Climate change is this election’s top issue. Guardian Australia tells you what you need to know | Australia news


The No 1 issue for Australians during this 2019 election campaign is climate change. Polling by foreign policy thinktank Lowy found the majority of Australians believe global warming is a critical threat. From a list of 12 threats to Australia’s national interests, more than 60% of adults rank climate change as No 1. This is up 18 points since their survey in 2014.

Reporting on climate change is a priority for the Guardian globally. We give these stories the prominence they deserve, stories which often go unreported by others in the mainstream media. At this critical time for our planet, we are determined to inform readers about threats, consequences and solutions based on scientific facts, not political prejudice or business interests.

During this election campaign, we have covered the climate emergency from every angle. From the shocking UN report on the accelerating decline of the Earth’s natural life-support systems released last week and what Australia needs to do about it, through to the short-sightedness of some of the political debate and also why there is still hope for our species, Guardian Australia has reported on it. There is simply no bigger issue.

  • The climate change election: where do the parties stand on the environment?
    Adam Morton reported on the parties’ key policies, including emissions, renewable energy, endangered species, waste and recycling and the Great Barrier Reef.

  • Human society under urgent threat from loss of Earth’s natural life
    Jonathan Watts reported on the damning UN report by the world’s leading scientists that revealed human society is in jeopardy from the accelerating decline of the Earth’s natural life-support systems.

  • UN environment warning: 10 key points and what Australia must do
    Calla Wahlquist looked at Australia’s role in the extinction crisis and what we must learn from the report about native species, Indigenous land management, water efficiency and more.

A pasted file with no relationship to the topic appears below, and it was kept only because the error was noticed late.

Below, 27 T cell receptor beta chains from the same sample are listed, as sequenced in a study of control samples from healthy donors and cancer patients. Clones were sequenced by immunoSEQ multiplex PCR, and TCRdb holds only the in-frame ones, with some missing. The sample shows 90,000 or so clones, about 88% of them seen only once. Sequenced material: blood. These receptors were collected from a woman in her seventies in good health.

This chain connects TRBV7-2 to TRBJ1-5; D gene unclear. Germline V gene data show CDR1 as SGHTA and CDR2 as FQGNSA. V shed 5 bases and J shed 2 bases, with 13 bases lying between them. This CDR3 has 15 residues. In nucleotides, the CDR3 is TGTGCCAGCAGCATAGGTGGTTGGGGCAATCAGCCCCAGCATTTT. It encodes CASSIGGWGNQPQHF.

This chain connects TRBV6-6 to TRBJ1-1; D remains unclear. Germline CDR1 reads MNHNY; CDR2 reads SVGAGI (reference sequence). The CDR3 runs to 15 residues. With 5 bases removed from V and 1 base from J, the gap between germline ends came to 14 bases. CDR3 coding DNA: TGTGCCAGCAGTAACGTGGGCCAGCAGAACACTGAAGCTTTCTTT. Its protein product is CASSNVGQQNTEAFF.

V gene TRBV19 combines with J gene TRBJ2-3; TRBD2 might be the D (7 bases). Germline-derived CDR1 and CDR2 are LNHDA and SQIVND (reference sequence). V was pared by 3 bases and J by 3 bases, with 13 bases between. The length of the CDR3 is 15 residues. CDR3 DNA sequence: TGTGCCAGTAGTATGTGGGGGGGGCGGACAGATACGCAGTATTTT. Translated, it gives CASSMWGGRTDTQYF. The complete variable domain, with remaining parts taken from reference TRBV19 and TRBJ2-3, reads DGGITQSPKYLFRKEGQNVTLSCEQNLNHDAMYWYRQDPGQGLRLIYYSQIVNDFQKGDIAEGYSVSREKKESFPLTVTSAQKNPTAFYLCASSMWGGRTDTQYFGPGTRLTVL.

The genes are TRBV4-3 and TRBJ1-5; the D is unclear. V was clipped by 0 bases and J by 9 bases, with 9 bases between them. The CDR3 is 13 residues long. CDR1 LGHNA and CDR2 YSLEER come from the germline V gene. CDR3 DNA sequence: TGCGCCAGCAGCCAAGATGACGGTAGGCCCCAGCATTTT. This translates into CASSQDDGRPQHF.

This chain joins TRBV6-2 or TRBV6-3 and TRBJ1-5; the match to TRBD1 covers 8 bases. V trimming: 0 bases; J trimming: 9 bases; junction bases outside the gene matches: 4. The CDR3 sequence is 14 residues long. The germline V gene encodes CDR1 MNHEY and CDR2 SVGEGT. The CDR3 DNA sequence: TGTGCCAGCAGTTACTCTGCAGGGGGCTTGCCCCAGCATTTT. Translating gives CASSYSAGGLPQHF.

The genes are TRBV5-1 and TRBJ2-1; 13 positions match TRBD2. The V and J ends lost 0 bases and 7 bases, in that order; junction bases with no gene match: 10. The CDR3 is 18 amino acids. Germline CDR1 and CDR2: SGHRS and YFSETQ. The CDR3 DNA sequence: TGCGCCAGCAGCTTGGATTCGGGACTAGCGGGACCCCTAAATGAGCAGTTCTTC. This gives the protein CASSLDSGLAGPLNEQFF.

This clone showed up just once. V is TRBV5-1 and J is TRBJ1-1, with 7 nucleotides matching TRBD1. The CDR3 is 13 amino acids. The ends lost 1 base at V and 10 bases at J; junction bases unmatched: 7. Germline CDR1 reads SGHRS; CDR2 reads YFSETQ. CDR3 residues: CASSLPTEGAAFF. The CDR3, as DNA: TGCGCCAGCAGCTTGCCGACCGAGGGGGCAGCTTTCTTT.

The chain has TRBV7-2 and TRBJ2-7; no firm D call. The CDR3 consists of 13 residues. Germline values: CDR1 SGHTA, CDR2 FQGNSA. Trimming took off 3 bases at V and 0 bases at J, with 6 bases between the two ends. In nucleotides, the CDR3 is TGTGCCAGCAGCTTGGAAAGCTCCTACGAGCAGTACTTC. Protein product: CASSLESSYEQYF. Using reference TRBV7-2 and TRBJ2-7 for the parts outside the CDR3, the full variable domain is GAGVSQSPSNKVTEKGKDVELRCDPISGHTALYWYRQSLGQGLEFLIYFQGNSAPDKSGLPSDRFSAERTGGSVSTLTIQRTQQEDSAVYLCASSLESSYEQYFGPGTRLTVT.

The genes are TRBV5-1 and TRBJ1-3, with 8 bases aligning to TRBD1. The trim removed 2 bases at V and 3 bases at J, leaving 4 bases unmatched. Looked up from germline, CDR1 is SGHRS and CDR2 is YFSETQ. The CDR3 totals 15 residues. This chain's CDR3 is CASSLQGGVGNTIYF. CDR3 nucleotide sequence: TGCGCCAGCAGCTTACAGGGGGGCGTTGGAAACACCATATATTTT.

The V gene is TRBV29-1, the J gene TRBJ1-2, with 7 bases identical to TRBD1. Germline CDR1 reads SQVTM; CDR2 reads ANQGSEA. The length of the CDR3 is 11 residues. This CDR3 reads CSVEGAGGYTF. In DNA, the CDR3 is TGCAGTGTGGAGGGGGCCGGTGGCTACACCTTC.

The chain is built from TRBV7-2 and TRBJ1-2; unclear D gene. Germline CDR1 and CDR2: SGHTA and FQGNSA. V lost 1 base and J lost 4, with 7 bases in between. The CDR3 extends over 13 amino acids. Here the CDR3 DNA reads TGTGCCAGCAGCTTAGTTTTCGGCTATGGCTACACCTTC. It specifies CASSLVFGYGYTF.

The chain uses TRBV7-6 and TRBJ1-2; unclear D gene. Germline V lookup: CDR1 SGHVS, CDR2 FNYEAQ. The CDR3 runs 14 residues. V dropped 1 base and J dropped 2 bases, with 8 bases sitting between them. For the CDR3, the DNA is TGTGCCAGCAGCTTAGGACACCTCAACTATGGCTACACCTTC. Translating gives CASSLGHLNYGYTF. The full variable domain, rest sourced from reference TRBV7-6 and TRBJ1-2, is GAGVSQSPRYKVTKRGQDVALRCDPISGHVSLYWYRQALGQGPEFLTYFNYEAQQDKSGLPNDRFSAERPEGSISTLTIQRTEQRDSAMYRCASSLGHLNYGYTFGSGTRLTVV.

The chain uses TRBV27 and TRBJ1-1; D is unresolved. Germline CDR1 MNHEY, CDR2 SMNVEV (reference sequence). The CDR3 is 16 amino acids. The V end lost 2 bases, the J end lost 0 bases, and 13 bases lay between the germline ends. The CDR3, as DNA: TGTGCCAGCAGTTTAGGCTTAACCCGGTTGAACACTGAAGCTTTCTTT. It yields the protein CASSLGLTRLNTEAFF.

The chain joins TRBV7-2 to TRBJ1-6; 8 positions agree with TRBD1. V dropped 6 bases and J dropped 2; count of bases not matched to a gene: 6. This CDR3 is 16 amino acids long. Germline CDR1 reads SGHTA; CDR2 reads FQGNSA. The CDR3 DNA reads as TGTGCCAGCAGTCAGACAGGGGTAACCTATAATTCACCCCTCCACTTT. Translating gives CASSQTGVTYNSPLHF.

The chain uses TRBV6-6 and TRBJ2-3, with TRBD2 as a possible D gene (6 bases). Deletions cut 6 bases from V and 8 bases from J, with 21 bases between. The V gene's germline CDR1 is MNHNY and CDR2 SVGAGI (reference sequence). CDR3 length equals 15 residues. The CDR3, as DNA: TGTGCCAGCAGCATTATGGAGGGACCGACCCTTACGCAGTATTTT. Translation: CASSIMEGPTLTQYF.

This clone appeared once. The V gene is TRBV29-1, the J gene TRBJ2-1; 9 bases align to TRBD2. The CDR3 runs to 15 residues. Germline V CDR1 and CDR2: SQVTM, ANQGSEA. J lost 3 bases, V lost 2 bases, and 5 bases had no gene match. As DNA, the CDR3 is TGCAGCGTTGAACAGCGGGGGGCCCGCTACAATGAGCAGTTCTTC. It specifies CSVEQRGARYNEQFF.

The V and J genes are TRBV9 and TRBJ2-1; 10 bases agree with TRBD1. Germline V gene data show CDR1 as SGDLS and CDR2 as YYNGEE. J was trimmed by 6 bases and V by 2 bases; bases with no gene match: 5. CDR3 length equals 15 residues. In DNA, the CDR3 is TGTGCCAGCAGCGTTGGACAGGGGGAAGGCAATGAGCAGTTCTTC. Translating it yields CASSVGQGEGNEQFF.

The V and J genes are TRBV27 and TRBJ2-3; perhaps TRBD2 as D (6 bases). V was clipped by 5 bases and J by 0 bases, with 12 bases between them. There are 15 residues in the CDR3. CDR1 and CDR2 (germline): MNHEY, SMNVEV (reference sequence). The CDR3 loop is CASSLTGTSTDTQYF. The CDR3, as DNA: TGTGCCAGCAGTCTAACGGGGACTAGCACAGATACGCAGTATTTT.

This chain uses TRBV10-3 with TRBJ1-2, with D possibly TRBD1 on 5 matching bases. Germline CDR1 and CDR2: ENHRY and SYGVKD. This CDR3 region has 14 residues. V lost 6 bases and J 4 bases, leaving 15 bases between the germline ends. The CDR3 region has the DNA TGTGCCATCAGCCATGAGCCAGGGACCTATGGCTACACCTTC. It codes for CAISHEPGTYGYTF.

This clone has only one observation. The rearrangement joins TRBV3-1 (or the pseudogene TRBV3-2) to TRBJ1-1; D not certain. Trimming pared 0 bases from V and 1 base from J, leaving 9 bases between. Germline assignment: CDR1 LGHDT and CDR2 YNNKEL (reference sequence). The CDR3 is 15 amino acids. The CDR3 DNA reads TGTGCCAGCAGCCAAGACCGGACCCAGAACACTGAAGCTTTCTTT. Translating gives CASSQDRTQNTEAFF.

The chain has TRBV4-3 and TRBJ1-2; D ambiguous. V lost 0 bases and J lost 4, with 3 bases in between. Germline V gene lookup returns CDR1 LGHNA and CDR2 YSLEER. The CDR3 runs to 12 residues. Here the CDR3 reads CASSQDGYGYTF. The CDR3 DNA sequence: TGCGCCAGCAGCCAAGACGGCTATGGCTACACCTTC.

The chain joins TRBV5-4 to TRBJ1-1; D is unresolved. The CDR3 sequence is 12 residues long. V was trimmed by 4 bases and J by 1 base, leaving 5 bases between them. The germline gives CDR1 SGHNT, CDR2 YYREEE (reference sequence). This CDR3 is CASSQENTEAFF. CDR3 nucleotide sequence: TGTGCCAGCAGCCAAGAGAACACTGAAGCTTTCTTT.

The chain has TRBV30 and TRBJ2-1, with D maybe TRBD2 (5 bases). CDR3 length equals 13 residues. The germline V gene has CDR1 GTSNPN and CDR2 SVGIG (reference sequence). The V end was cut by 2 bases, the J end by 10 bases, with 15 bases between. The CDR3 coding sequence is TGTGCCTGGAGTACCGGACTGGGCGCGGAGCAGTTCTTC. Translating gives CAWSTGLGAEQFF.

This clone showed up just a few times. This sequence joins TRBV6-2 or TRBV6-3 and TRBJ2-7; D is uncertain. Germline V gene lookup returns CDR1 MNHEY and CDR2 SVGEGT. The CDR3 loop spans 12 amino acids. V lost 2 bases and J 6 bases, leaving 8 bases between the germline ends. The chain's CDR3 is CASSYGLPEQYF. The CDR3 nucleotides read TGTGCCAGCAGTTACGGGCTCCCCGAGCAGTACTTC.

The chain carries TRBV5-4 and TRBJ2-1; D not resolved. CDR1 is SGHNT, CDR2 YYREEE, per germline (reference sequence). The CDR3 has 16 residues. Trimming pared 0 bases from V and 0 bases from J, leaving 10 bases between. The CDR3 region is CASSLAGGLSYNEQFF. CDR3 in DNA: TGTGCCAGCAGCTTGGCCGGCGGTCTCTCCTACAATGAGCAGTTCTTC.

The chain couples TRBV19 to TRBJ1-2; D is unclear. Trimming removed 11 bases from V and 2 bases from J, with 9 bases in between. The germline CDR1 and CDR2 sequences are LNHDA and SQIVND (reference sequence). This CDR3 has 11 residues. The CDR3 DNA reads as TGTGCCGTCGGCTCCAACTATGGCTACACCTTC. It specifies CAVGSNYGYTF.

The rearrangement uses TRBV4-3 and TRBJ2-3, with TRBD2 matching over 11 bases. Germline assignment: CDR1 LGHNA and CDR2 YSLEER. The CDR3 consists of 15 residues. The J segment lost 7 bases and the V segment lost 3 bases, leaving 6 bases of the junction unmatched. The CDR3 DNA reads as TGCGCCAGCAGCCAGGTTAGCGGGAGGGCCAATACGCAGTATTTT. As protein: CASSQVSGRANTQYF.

• Climate change takes centre stage in Australia’s election
    Kate Lyons reported on the very different messages from the two prime ministerial candidates on how to address environmental emergency.

  • Tony Abbott bet me $100 the climate will not change in 10 years
    Cassie Flanagan Willanski revealed the former Australian prime minister is so confident climate change is nothing to worry about he put money on it.

  • The obsessive focus on imaginary costs of climate action is harming our prosperity
    Erwin Jackson wrote on the short-sightedness of the current election campaign discussions on climate change and how the focus on mythical costs of action risks will harm our prosperity and squandered economic opportunity.

  • Modelling that shows Labor’s climate policy could cost billions is ridiculous
    Frank Jotzo examined the modelling that caused such consternation and reminded warring parties that we should be focusing on positioning Australia for a low-carbon future.

  • I’m willing to go to jail to stop Adani and save our beloved country. Will you stand with me?
    In this anti-Adani rally speech, Richard Flanagan said the fight against Adani’s Carmichael coalmine defines the fight against the climate crisis.

  • Climate change costings that don’t count the cost of inaction are worthless
    Greg Jericho said we must demand better of our political parties and our media on this issue.

  • Britain passes one week without coal power for first time since 1882
    Jasper Jolly reported on the landmark event that followed the UK’s government pledge to phase out coal-fired electricity by 2025.

  • It’s time for nations to unite around an International Green New Deal
    Yanis Varoufakis and David Adler wrote about the need for a global response to climate change, given several countries have proposed their own versions of a Green New Deal.

  • After Extinction Rebellion, Australian politicians are on notice – change is coming
    Nicky Ison implored major parties to learn from the UK’s Extinction Rebellion protests and other global movements to fight climate change.